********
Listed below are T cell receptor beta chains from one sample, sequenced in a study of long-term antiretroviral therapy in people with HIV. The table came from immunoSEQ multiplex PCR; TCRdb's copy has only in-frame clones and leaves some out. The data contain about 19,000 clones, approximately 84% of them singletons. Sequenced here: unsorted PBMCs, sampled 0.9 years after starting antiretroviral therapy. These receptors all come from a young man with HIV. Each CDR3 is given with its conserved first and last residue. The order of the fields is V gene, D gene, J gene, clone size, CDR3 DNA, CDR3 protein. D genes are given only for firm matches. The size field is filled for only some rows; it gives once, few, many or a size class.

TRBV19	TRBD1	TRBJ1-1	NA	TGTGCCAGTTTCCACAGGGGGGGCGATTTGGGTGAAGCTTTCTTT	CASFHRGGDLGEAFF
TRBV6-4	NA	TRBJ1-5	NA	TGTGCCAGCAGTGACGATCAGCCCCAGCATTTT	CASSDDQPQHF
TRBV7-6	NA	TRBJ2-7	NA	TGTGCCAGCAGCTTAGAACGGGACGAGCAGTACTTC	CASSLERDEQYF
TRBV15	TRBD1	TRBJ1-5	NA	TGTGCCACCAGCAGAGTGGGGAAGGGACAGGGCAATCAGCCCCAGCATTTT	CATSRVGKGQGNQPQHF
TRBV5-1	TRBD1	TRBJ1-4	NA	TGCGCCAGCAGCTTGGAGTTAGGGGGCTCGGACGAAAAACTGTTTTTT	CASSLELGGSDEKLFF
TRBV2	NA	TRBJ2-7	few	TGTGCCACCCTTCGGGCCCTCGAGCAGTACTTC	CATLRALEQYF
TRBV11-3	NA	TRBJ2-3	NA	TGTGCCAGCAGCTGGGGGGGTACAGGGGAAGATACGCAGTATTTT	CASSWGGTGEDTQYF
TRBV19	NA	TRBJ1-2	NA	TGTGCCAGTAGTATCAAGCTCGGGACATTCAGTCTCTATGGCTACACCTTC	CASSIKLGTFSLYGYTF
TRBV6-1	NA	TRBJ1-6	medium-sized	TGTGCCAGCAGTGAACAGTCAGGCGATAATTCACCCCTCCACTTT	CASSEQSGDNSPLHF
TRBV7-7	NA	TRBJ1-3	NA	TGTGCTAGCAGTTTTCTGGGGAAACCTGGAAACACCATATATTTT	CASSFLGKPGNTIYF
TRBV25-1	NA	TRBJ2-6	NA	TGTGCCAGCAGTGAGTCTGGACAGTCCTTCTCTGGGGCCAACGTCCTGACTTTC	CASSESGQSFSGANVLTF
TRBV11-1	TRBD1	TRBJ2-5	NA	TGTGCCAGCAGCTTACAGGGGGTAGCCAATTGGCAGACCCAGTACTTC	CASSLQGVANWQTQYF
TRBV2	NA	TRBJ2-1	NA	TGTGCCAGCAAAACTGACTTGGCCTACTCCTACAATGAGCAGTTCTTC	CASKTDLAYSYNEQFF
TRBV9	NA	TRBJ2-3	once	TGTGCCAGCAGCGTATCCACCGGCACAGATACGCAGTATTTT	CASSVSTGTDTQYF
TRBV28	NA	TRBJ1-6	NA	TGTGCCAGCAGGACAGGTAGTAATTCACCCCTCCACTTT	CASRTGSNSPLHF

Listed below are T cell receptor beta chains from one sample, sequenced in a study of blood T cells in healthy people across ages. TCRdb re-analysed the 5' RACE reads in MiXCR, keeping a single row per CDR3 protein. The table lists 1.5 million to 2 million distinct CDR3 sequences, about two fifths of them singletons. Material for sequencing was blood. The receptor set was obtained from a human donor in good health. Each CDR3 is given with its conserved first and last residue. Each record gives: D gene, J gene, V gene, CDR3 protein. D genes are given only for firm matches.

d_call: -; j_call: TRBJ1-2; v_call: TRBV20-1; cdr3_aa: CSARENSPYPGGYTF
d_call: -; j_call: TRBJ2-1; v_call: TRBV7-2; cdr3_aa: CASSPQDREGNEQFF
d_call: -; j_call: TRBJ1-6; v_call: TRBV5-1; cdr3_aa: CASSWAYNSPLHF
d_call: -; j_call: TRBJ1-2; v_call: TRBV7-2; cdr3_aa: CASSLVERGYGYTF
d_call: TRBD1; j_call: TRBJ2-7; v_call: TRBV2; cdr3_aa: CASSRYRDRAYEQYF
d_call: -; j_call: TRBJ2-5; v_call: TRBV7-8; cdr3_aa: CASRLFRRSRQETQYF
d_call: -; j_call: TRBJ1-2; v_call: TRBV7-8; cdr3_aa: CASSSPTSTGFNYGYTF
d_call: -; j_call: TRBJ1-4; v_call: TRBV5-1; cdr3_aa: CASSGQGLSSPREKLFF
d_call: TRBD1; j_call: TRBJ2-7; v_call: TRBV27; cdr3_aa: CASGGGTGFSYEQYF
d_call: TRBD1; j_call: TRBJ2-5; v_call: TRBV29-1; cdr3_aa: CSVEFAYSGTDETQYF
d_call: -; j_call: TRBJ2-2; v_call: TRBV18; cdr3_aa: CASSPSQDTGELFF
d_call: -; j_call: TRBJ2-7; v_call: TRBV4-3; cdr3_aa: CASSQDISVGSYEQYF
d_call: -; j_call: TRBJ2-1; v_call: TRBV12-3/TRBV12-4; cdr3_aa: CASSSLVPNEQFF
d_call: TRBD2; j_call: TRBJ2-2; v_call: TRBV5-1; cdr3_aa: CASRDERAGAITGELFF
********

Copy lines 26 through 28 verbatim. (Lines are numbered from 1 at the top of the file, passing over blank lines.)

d_call: TRBD1; j_call: TRBJ2-7; v_call: TRBV27; cdr3_aa: CASGGGTGFSYEQYF
d_call: TRBD1; j_call: TRBJ2-5; v_call: TRBV29-1; cdr3_aa: CSVEFAYSGTDETQYF
d_call: -; j_call: TRBJ2-2; v_call: TRBV18; cdr3_aa: CASSPSQDTGELFF